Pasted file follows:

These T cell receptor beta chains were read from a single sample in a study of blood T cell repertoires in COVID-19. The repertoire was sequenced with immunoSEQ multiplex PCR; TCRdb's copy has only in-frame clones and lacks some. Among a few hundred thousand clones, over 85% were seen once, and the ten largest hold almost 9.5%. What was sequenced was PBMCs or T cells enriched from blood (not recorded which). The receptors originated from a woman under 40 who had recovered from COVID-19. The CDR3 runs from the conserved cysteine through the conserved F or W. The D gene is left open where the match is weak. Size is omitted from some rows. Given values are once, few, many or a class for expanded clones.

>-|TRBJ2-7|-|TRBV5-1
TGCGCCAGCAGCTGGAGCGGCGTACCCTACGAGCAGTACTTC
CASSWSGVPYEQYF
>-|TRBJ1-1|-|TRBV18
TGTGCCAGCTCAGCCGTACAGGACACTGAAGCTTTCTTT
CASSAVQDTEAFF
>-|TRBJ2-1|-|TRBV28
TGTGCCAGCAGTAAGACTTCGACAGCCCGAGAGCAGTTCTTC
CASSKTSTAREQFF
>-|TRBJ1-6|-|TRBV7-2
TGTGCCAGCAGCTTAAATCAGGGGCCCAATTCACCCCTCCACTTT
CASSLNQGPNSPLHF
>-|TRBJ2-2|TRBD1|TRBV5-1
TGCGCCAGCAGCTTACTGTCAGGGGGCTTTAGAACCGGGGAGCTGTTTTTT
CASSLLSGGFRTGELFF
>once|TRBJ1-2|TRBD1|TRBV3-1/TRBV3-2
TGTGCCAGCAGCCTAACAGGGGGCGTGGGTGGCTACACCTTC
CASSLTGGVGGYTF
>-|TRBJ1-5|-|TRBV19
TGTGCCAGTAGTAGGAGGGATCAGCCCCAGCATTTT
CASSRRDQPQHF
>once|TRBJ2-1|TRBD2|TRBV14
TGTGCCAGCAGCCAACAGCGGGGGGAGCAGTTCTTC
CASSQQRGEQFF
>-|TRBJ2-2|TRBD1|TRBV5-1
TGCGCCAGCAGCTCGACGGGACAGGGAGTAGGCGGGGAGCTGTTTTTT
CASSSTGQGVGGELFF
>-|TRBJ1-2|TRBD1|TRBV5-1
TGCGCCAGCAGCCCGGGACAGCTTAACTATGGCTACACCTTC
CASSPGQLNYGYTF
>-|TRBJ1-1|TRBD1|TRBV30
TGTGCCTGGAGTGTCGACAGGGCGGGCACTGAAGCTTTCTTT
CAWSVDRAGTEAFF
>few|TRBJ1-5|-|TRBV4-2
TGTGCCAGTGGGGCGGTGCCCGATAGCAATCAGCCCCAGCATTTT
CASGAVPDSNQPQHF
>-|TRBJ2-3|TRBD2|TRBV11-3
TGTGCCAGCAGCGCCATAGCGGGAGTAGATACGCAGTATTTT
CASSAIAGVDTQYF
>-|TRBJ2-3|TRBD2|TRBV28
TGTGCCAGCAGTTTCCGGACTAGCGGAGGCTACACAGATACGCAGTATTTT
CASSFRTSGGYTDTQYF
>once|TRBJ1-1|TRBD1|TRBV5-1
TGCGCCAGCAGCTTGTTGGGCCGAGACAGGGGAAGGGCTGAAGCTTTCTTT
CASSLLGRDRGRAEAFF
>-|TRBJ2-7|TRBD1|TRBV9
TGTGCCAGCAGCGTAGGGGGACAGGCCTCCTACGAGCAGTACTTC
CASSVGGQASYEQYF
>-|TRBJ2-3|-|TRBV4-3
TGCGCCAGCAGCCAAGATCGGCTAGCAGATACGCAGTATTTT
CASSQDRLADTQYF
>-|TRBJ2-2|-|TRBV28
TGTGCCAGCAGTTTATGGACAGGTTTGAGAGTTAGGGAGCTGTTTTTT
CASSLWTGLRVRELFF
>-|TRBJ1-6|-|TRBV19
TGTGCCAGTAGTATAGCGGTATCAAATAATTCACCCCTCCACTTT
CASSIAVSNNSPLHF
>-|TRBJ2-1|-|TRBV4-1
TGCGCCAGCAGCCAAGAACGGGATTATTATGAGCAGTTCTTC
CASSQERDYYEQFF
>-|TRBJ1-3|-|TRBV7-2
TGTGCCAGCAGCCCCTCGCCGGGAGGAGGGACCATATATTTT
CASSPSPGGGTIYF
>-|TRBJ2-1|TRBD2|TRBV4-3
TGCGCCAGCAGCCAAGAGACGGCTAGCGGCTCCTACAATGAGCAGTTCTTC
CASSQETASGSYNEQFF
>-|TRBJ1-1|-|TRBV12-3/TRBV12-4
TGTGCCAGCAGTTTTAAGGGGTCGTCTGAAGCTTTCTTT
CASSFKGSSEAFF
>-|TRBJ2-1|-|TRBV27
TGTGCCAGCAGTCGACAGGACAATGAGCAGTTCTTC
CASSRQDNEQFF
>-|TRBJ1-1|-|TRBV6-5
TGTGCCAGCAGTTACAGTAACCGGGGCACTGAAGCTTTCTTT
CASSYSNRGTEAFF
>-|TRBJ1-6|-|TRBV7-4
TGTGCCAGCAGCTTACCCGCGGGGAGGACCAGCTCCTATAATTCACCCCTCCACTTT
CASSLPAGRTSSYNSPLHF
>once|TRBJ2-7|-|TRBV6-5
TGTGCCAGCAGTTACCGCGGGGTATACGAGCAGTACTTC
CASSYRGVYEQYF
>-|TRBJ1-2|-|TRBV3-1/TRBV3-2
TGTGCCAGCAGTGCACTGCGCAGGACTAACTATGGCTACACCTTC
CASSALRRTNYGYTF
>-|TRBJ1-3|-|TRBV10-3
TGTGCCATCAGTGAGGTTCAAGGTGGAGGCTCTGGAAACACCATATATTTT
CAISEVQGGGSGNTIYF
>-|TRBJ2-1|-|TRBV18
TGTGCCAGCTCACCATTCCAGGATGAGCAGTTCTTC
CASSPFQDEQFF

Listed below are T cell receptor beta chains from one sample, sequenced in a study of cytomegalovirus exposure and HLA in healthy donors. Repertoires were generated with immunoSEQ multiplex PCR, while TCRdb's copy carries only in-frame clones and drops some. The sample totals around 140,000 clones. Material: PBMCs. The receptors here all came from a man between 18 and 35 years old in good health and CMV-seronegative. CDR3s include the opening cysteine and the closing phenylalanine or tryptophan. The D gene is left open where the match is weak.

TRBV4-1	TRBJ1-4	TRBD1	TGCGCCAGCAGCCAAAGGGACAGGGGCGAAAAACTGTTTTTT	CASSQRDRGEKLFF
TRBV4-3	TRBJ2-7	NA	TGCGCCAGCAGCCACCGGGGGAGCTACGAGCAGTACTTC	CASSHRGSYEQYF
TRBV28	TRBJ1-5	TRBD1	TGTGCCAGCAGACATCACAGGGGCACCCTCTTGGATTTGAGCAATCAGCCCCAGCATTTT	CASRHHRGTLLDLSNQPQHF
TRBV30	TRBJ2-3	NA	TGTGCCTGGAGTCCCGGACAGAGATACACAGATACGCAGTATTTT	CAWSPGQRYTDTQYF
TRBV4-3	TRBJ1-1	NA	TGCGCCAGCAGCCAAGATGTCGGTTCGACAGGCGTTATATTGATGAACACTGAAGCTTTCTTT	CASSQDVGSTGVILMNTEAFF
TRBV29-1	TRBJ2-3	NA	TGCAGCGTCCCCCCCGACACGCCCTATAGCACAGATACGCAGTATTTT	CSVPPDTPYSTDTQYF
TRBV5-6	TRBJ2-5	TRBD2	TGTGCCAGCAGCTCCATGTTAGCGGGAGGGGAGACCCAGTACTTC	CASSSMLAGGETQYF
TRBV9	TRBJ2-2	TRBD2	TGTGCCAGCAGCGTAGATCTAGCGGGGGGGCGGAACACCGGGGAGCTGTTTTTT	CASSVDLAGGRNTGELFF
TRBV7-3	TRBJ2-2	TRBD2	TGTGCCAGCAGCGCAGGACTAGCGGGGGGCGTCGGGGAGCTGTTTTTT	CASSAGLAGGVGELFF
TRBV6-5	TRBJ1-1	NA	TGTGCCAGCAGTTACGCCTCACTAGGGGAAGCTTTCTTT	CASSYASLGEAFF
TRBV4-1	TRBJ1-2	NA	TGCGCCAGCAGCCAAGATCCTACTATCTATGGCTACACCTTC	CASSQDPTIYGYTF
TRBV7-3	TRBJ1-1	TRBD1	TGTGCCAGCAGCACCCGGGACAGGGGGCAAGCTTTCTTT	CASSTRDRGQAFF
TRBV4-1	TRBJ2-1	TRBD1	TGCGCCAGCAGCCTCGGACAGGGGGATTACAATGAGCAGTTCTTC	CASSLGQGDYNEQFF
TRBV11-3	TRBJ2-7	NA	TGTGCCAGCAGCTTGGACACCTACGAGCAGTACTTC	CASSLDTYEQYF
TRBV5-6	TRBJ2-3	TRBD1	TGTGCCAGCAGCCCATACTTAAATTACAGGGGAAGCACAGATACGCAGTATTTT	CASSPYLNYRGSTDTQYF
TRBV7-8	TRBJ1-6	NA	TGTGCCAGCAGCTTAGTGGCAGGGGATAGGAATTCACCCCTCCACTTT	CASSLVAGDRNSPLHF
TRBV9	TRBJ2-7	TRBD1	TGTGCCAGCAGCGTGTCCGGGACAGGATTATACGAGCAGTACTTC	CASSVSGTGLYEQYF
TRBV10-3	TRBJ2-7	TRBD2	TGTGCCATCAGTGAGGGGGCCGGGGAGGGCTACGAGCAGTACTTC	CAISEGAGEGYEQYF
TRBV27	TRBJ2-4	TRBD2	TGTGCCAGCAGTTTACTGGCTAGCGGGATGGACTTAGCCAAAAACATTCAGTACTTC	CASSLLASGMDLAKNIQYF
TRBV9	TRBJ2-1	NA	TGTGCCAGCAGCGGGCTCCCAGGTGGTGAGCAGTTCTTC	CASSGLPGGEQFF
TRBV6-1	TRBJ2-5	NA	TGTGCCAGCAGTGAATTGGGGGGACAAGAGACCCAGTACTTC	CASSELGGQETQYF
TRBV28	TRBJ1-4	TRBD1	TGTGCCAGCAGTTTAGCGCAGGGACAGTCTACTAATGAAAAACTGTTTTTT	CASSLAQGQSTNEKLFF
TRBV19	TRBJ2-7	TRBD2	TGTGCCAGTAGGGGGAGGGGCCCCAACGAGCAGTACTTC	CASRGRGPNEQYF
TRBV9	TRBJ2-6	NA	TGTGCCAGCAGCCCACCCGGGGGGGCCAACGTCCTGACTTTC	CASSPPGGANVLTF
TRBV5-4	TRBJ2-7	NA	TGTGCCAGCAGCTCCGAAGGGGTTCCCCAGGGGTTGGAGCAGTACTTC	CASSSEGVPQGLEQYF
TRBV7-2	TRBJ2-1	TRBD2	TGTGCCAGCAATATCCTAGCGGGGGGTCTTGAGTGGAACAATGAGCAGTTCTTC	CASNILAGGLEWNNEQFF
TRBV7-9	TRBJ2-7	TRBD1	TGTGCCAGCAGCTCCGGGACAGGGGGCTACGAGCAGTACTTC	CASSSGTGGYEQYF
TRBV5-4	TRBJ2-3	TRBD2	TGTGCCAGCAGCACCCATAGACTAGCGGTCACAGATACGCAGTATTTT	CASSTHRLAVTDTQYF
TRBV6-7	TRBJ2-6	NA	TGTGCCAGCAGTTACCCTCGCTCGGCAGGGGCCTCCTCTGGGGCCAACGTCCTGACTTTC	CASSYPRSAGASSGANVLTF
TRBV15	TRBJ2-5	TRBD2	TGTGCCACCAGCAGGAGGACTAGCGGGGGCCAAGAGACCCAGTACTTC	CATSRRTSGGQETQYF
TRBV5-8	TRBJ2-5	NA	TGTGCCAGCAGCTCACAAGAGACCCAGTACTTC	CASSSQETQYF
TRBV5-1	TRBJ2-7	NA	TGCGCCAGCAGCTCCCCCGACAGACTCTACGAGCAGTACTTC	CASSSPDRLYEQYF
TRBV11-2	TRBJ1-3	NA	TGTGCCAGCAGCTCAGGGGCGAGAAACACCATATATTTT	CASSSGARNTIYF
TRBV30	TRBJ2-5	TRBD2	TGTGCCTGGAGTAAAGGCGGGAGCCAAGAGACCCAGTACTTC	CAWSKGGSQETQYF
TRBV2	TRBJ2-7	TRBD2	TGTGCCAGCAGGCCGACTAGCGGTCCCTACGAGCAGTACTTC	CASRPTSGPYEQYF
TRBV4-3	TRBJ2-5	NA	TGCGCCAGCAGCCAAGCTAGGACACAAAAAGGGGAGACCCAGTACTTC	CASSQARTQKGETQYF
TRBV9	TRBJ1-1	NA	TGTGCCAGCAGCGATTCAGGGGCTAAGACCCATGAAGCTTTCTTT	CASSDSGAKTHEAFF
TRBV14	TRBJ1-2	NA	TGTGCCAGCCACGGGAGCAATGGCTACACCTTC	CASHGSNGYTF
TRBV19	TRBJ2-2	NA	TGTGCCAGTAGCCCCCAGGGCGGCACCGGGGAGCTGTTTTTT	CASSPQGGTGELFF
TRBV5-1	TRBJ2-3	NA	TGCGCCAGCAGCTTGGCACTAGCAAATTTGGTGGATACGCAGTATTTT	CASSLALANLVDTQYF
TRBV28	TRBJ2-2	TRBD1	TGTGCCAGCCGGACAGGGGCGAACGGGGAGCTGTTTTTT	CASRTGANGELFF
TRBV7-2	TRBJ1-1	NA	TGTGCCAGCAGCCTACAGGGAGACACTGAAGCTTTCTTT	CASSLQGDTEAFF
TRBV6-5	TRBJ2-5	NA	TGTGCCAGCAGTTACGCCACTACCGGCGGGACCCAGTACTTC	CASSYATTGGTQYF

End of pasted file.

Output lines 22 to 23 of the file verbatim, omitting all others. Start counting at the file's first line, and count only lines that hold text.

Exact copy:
CASSRRDQPQHF
>once|TRBJ2-1|TRBD2|TRBV14